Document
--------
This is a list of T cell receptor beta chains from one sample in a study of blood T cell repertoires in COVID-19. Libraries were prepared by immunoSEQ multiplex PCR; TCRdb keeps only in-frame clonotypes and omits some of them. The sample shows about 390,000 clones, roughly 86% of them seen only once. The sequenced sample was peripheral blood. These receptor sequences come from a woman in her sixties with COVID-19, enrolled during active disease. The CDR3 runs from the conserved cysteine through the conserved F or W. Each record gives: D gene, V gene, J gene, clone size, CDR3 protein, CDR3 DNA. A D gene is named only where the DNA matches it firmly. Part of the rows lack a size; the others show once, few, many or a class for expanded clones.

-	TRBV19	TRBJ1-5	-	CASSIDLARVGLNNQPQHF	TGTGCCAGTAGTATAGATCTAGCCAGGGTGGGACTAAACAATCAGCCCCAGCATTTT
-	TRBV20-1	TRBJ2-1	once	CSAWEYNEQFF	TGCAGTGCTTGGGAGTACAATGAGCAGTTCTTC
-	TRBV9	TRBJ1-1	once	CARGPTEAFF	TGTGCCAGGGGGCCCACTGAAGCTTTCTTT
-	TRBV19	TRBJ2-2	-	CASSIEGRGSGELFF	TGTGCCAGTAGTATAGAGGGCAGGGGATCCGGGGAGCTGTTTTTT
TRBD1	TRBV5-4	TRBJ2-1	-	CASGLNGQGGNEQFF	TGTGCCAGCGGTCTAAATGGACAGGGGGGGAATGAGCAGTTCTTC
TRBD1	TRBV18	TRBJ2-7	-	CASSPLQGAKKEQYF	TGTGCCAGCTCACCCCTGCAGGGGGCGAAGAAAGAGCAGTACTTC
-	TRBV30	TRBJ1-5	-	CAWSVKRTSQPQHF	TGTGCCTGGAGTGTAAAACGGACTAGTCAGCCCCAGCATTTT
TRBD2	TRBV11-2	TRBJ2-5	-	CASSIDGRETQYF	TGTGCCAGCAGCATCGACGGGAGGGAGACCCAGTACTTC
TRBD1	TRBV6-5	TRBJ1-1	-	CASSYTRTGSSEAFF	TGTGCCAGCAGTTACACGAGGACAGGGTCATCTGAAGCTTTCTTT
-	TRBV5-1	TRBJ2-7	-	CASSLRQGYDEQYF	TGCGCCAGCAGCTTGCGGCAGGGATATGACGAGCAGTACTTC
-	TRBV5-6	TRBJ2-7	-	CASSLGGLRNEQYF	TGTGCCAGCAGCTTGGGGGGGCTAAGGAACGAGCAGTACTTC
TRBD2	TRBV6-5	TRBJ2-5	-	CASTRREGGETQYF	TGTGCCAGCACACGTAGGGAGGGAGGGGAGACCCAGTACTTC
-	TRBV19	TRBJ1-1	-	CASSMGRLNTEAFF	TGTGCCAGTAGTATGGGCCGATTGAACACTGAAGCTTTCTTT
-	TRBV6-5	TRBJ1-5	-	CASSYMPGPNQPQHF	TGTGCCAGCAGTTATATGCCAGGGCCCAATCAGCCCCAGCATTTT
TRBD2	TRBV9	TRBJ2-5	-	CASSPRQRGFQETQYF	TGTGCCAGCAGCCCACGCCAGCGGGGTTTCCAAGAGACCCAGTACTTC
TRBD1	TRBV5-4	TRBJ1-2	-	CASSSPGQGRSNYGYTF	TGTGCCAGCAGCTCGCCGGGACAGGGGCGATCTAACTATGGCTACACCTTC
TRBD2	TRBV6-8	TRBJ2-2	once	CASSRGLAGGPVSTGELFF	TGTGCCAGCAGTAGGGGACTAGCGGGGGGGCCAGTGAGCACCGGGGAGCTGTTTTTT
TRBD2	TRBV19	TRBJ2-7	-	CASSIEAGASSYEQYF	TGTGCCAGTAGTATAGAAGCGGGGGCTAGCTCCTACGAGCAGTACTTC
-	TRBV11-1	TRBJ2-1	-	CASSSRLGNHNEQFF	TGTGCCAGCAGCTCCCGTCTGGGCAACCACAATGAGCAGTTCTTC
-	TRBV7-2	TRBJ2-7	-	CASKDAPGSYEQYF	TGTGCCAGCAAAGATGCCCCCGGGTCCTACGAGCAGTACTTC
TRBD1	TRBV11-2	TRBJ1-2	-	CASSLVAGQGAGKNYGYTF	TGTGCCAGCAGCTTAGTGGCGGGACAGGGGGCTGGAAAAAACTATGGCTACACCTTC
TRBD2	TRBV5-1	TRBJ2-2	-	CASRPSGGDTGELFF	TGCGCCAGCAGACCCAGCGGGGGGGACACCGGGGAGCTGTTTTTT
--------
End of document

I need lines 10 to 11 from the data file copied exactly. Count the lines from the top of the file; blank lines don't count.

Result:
TRBD1	TRBV6-5	TRBJ1-1	-	CASSYTRTGSSEAFF	TGTGCCAGCAGTTACACGAGGACAGGGTCATCTGAAGCTTTCTTT
-	TRBV5-1	TRBJ2-7	-	CASSLRQGYDEQYF	TGCGCCAGCAGCTTGCGGCAGGGATATGACGAGCAGTACTTC